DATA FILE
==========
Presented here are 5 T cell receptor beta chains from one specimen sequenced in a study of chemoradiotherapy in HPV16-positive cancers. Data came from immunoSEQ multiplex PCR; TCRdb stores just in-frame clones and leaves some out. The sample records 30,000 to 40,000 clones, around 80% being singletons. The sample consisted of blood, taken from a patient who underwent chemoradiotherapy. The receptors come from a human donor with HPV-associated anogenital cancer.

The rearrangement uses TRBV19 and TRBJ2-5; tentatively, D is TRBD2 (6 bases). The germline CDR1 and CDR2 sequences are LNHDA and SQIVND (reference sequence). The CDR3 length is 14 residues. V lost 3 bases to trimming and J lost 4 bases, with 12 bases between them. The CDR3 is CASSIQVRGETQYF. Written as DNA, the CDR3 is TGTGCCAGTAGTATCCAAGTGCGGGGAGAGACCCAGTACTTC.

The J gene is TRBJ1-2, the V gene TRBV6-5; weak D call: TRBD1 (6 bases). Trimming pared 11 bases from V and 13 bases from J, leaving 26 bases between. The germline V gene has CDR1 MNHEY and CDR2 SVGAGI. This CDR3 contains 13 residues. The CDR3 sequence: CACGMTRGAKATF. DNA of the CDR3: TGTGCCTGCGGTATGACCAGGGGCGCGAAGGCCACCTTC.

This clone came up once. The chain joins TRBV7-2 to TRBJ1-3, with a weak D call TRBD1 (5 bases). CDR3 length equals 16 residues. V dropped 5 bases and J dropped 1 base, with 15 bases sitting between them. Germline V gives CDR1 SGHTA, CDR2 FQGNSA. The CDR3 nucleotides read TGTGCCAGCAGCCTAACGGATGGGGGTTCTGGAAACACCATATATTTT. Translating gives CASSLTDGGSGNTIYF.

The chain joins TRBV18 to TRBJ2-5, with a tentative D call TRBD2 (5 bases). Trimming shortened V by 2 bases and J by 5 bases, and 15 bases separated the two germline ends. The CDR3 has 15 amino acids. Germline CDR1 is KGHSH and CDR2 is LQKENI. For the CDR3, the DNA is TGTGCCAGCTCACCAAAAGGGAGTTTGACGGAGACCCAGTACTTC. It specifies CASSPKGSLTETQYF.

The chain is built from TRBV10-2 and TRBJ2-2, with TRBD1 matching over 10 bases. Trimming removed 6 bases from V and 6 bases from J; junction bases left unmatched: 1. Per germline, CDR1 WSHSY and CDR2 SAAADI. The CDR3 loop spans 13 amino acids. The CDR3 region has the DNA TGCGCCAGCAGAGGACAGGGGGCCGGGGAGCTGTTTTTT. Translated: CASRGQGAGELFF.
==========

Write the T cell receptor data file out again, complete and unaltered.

Presented here are 5 T cell receptor beta chains from one specimen sequenced in a study of chemoradiotherapy in HPV16-positive cancers. Data came from immunoSEQ multiplex PCR; TCRdb stores just in-frame clones and leaves some out. The sample records 30,000 to 40,000 clones, around 80% being singletons. The sample consisted of blood, taken from a patient who underwent chemoradiotherapy. The receptors come from a human donor with HPV-associated anogenital cancer.

The rearrangement uses TRBV19 and TRBJ2-5; tentatively, D is TRBD2 (6 bases). The germline CDR1 and CDR2 sequences are LNHDA and SQIVND (reference sequence). The CDR3 length is 14 residues. V lost 3 bases to trimming and J lost 4 bases, with 12 bases between them. The CDR3 is CASSIQVRGETQYF. Written as DNA, the CDR3 is TGTGCCAGTAGTATCCAAGTGCGGGGAGAGACCCAGTACTTC.

The J gene is TRBJ1-2, the V gene TRBV6-5; weak D call: TRBD1 (6 bases). Trimming pared 11 bases from V and 13 bases from J, leaving 26 bases between. The germline V gene has CDR1 MNHEY and CDR2 SVGAGI. This CDR3 contains 13 residues. The CDR3 sequence: CACGMTRGAKATF. DNA of the CDR3: TGTGCCTGCGGTATGACCAGGGGCGCGAAGGCCACCTTC.

This clone came up once. The chain joins TRBV7-2 to TRBJ1-3, with a weak D call TRBD1 (5 bases). CDR3 length equals 16 residues. V dropped 5 bases and J dropped 1 base, with 15 bases sitting between them. Germline V gives CDR1 SGHTA, CDR2 FQGNSA. The CDR3 nucleotides read TGTGCCAGCAGCCTAACGGATGGGGGTTCTGGAAACACCATATATTTT. Translating gives CASSLTDGGSGNTIYF.

The chain joins TRBV18 to TRBJ2-5, with a tentative D call TRBD2 (5 bases). Trimming shortened V by 2 bases and J by 5 bases, and 15 bases separated the two germline ends. The CDR3 has 15 amino acids. Germline CDR1 is KGHSH and CDR2 is LQKENI. For the CDR3, the DNA is TGTGCCAGCTCACCAAAAGGGAGTTTGACGGAGACCCAGTACTTC. It specifies CASSPKGSLTETQYF.

The chain is built from TRBV10-2 and TRBJ2-2, with TRBD1 matching over 10 bases. Trimming removed 6 bases from V and 6 bases from J; junction bases left unmatched: 1. Per germline, CDR1 WSHSY and CDR2 SAAADI. The CDR3 loop spans 13 amino acids. The CDR3 region has the DNA TGCGCCAGCAGAGGACAGGGGGCCGGGGAGCTGTTTTTT. Translated: CASRGQGAGELFF.